In particular, confusion abounds due to the ePR’s apparent conflation of tracking or ‘persistent cookies’ with cookies that are not necessary for the provision of a service.

The ePR generally raises substantive issues in relation to the development of e-commerce, digital services and the slow pace of change within the European Union. Again, this was noted by the European Council in its Presidency conclusions published on October 19th, when calls were made for a ‘future oriented regulatory framework” for digital, and ‘a sense of urgency to address emerging trends’.[15]

In this context, the GDPR and the ePR’s exclusion of tracking walls, clearly expressed under Article 8(1a) of the latter and Recital 43 of the former, indicates a widely belief that the exchange of personal data for services amounts to a violation of the right to privacy, and no choice at all.

At a time when digital tracking and targeting mechanisms have, as European Data Protection Supervisor Giovanni Buttarelli recently put it, gone “beyond commercial advertising, as we see in today’s urgent concerns about micro-targeted political campaigns”, this is understandable.

However, given the plethora of privacy reinforcing provisions contained within the GDPR and the ePR, as well as the existing freedom of EU citizens to access non-privacy intrusive internet platforms (e.g. DuckDuckGo), the question arises, to what extent is it appropriate to curtail the freedom to trade personal data for services, and vice versa?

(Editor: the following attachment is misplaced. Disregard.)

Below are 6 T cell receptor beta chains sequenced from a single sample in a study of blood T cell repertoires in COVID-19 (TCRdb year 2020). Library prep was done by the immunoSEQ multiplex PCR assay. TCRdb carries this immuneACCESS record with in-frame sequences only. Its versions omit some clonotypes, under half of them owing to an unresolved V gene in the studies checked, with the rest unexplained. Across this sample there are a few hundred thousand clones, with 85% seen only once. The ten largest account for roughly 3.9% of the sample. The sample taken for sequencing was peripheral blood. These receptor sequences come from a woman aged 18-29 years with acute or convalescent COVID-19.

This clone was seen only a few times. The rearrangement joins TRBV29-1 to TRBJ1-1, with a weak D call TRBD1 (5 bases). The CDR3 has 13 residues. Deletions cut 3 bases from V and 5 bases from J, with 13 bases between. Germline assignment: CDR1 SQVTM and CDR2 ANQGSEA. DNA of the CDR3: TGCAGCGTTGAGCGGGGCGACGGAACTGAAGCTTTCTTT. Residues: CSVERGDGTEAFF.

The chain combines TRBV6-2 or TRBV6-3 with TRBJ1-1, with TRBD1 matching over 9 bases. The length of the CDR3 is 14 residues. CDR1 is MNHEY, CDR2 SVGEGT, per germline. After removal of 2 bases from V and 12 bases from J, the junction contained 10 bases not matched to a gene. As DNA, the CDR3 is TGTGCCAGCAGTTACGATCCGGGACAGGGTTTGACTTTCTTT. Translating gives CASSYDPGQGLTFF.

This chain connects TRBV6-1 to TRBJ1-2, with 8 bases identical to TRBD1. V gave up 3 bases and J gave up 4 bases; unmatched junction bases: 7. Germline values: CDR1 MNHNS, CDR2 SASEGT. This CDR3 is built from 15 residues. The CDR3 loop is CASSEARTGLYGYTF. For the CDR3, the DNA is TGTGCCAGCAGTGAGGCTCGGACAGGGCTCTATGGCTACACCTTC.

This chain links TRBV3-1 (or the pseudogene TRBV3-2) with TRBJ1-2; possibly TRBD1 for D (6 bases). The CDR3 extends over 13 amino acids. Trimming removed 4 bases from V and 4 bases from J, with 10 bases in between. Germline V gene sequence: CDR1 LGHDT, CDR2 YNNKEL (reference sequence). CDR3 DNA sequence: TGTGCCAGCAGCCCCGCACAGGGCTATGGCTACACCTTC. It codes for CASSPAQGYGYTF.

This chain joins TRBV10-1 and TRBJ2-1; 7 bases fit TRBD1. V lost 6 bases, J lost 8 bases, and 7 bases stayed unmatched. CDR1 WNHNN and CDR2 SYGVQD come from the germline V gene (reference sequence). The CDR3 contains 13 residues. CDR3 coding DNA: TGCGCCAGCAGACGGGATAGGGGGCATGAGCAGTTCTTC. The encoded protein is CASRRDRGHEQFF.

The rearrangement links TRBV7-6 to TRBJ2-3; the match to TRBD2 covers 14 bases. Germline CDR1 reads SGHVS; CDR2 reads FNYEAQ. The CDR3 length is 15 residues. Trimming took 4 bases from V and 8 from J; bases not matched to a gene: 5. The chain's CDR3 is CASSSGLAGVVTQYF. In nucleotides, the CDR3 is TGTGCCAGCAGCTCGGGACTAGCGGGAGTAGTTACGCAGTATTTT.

Speaking to the International Association of Privacy Advisors in October on the question of possible ramifications for publishers for example, Greens MEP Jan Philipp Albrecht made clear his view on the role of policymakers here: “[If] publishers want to protect their content, they can do so with a paywall, not a data wall.”

Speaking to the International Association of Privacy Advisors in October on the question of possible ramifications for publishers for example, Greens MEP Jan Philipp Albrecht made clear his view on the role of policymakers here: “[If] publishers want to protect their content, they can do so with a paywall, not a data wall.”

A compromise approach to this issue however could involve a partial ban on tracking, for sites in important fields (e.g. health) or with a “monopoly-like position”, as has been suggested by the Directorate-General for Internal Policies (DG IPOL).[16]

Finding the optimum balance of the rights involved here will not be easy. Additional ongoing efforts to address tech firms’ disproportionate power and influence, notably by way of copyright and tax reform, must also be acknowledged, and policymakers ought to consider the totality of legal, economic and political priorities involved in this important piece of legislation, as they reflect how best to optimise it.

Neil Brady


















As an independent forum, the Institute does not express any opinions of its own. The views expressed in the article are the sole responsibility of the author.